Public health challenges are those that have solutions beyond the perimeters of narrow medical interventions. Regarding a potential public health menace as merely a medical challenge until numbers rise to hideous levels is bad practice. The mucormycosis (commonly and mistakenly called ‘black fungus’) epidemic superimposed on the second wave of the Covid-19 pandemic is a classic case in point. Within months, it has gone from a rare condition caused by ubiquitous and largely innocuous fungi to being declared an epidemic by a number of Indian states. Unfortunately, it continues to garner scarce recognition as a problem that warrants steadfast public health measures.
Silent disasters: A study conducted by the Indian Council of Medical Research (ICMR) between June and September 2020, with data from 17,534 Covid patients in 10 hospitals across eight cities, reported that nearly 3.6% (in the range of 1.7% to 28% between hospitals) of total patients developed a secondary infection, with around 78% having been reported two days after hospital admission and an average mortality of 56.7%. However, none of these infections were mucormycosis. Notwithstanding the possibility of missed mucormycosis cases during the first wave (one of the authors is personally aware of such a case), it raises the question as to why it has transformed into a veritable onslaught during the second wave. This, along with the high rate of secondary infection in many facilities and high mortality amongst Covid cases with secondary infection, should first and foremost have inspired a detailed epidemiological investigation months ago (irrespective of whether another wave would come or not) to identify and rein in the responsible factors, rather than making guesses, which we continue doing even today.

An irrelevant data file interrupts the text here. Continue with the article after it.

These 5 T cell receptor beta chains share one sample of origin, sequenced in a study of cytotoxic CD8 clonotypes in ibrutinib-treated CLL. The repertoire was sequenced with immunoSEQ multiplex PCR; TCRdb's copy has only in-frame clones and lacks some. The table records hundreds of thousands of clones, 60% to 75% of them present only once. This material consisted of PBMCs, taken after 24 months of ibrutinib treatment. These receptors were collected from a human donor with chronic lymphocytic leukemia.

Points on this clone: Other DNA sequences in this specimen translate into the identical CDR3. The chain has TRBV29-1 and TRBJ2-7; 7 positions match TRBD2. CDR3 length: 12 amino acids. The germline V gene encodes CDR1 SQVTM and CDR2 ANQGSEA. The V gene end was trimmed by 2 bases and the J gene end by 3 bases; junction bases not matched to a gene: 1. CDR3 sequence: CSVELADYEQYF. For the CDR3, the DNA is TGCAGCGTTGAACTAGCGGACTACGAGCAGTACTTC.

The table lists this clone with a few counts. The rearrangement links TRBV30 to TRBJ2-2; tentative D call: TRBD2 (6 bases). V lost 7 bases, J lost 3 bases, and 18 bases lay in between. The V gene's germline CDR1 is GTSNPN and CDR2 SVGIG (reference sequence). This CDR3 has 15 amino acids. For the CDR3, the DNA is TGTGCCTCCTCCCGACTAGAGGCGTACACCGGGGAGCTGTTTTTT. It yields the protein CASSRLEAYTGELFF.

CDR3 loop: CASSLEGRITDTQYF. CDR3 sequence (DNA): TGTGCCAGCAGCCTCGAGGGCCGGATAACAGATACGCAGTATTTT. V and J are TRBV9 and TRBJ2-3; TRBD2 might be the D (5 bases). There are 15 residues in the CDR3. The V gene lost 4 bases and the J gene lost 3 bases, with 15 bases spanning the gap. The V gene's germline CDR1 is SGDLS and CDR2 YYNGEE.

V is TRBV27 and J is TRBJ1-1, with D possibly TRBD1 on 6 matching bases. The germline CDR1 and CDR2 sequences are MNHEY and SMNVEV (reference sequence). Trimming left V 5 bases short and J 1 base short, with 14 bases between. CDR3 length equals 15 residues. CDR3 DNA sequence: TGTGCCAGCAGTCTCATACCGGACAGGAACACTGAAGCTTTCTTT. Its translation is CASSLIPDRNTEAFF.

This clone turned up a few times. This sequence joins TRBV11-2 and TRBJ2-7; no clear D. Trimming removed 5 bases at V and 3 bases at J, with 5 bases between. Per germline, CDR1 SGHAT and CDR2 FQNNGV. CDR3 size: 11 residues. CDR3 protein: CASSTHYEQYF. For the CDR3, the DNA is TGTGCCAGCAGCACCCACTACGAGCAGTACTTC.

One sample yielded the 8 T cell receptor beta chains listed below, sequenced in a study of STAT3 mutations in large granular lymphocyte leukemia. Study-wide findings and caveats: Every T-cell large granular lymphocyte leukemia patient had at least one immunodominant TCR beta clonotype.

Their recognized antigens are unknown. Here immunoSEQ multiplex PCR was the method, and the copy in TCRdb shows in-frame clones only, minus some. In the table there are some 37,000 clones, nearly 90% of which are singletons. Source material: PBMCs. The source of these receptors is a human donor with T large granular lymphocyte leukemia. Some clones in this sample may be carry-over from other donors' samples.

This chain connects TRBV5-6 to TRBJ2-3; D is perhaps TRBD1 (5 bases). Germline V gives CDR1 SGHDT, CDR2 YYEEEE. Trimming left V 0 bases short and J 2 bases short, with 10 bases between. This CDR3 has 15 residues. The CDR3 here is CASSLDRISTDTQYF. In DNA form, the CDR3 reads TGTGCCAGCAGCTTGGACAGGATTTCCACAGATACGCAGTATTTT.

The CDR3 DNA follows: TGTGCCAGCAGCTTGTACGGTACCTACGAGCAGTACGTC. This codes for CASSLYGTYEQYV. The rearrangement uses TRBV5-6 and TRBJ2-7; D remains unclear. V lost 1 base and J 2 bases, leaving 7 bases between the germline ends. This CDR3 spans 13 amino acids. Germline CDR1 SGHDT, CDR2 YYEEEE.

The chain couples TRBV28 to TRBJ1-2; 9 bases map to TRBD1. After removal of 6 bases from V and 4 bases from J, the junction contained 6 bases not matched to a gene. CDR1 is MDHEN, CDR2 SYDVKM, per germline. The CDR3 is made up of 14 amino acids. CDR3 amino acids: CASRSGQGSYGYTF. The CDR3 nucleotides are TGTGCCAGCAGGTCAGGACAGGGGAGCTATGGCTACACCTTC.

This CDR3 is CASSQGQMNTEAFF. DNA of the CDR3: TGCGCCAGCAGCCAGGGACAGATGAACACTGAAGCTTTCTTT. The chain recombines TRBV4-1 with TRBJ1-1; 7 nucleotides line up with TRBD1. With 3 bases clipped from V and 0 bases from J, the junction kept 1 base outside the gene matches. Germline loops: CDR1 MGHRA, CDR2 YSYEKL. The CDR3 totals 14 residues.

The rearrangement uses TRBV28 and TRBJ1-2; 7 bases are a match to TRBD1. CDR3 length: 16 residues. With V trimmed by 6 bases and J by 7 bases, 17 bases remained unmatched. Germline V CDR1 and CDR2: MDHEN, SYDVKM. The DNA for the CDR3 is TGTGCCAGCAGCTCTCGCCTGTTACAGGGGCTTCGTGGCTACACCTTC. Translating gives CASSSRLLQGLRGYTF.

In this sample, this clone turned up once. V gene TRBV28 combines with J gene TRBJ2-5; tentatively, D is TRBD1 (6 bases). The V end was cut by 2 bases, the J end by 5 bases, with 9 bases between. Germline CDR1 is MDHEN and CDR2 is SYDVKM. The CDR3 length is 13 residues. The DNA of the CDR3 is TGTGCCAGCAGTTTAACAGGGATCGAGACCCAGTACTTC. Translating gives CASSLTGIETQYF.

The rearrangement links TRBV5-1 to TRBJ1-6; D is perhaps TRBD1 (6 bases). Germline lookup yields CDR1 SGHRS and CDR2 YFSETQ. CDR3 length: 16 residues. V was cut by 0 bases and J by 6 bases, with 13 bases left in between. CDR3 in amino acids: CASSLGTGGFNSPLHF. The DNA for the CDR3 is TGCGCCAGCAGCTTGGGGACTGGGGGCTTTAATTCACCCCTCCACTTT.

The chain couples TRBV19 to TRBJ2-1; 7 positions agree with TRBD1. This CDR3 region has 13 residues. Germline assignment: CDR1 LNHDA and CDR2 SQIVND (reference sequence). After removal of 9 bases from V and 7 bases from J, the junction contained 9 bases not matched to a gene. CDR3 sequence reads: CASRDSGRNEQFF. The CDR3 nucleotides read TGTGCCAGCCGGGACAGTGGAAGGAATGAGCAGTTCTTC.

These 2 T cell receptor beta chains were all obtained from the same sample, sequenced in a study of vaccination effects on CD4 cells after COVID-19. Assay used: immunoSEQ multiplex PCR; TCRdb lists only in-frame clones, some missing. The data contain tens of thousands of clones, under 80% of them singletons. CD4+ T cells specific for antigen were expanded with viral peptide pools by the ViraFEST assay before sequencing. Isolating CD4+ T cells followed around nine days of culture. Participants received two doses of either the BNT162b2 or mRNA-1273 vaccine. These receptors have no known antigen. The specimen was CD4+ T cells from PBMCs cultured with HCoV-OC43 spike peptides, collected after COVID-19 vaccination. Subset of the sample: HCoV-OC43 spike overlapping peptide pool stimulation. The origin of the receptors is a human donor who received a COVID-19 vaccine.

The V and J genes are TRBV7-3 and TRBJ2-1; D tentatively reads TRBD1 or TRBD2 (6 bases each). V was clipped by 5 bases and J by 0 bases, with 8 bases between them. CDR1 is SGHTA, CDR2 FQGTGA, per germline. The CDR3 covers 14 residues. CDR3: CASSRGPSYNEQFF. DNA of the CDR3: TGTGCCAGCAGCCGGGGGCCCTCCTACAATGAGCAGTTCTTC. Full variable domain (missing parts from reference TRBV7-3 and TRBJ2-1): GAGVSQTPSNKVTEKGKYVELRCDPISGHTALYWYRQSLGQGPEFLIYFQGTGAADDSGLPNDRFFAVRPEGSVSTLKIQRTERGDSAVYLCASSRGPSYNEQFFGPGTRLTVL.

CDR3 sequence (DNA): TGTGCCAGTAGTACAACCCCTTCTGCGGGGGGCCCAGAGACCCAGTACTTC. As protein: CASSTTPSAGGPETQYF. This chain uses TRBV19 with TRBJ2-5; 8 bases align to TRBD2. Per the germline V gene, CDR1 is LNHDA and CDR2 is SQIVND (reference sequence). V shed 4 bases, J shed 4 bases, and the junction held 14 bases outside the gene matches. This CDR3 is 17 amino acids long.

The incidence of mucormycosis has been increasing in the last couple of decades as indicated by some single- and multi-centre studies, possibly attributable among other factors to the rising prevalence of diabetes and suitable climatic conditions in India. A study across 16 institutions between September and December 2020 noted a 2.5 times increase in mucormycosis infections. Since December 2020, a palpable rise in cases can be made out from clinician testimonies. Technically, therefore, mucormycosis becoming an epidemic is not a recent phenomenon, but one that is many months old and is only bursting at the seams now.
The ICMR study also noted that nearly three-fourth of patients with secondary infections were given antibiotics from the ‘Watch’ and ‘Reserve’ lists of the WHO, which includes drugs having a greater propensity to bacterial resistance and must be reserved for certain special situations. Another study on Covid patients at the trauma centre of AIIMS, Delhi, noted multi-drug resistance in 60% of studied isolates with overall resistance up to 84%. One can expect the situation to have only worsened in the second wave. These forebode the horror of widespread antimicrobial resistance soon after the pandemic due to their indiscriminate use, which could be a much bigger and more enduring concern than mucormycosis.